One of the beautiful things about the Church is all of the different ways it expresses its worship in music around the world, in different cultures, in different denominations, with different instrumentation, and with different opinions about how it should be done. It’s a wonderful expression of the unsearchable greatness of God (Psalm 145:3).
And even though this breadth of worship expressions can make it hard for worship leaders across the spectrum to talk principles and practicalities, I do think there is one question that gets to the heart for all worship leaders, regardless of their culture, denomination, instrumentation, and technique.
That question is: “where am I pointing?”
The local worship leader with a team of two musicians (one of whom can’t play in 5 keys). The underground worship leader playing some songs off of her iPod. The mega-church worship leader with five weekend services, three weekly production meetings, two full dress rehearsals, and an all-paid band. The organist who chooses hymns according to the lectionary, and selects anthems for a small but good choir to sing. All very different churches. All with different challenges and responsibilities for their respective worship leader/organist/choir director. But in each of those churches, the person responsible for leading the worship in song has to decide where to point.
And the kicker is that any moving object can only move in the direction it’s pointing. Try walking in multiple directions at once. Try driving on multiple roads at the same time. It’s logistically, physically, and literally impossible. You can only move in one direction at a time. So when a worship leader is planning and leading a service, in whatever context and with whatever style, he can choose to point towards Jesus, or to point away from Jesus. You can’t point away from Jesus and point towards Jesus at the same time. You can’t exalt yourself and exalt Jesus at the same time. It’s impossible.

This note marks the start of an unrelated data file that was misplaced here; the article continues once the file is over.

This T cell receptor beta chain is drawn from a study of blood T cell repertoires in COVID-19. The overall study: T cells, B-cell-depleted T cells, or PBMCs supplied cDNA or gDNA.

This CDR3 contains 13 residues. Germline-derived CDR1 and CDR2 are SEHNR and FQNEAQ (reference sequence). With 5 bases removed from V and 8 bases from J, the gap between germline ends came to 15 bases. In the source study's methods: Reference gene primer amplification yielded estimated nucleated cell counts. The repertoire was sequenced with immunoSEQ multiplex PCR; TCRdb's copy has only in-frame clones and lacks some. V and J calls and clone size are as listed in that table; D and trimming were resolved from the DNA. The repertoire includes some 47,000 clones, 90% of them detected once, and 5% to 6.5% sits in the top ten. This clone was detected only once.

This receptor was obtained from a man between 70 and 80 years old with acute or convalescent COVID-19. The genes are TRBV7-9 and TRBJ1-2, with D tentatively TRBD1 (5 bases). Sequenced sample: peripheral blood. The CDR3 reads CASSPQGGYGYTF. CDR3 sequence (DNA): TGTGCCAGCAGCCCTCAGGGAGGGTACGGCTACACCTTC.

I’m afraid that some worship leaders across the broad spectrum of worship expressions think it’s possible, permissible, and even preferable to point to themselves, their music, their style, their personality, their instrumentation, their professionalism, their polish, and their performance. There’s a word for this, and it’s called “mission creep“, and it’s what happens when we forget our original mission’s goals and move in other directions.
All worship leaders, and I’m preaching just as loudly to myself here, need a constant reminder: No. It is not OK to point to yourself. By doing so, you are pointing away from Jesus, and vainly seeking after a share of the glory he is due. Our mission has one aim: the exaltation of Jesus Christ.
Who am I to say that worship leaders have one aim? Don’t blame me. Blame Paul.
(Jesus) is the image of the invisible God, the firstborn of all creation. For by him all things were created, in heaven and on earth, visible and invisible, whether thrones or dominions or rulers or authorities—all things were created through him and for him. And he is before all things, and in him all things hold together. And he is the head of the body, the church. He is the beginning, the firstborn from the dead, that in everything he might be preeminent. (Colossians 1:15-18)
That. In. Everything. He. Might. Be. Preeminent (ie. totally, completely, unmistakably above all other things). Where is there wiggle room in this? Where is there grey? Where is there room for me to exalt myself? There isn’t.
Jesus is the image of the Father. He’s glorified by the Spirit (John 16:14). He “upholds the universe by the word of his power” (Hebrews 1:3). Is he the center of our worship services? He either is or he isn’t. We’re either pointing to him or we’re not. Regardless of our musical expression, context, stye, technique, approach, or denomination, we have this one question to answer. And it’s not multiple choice.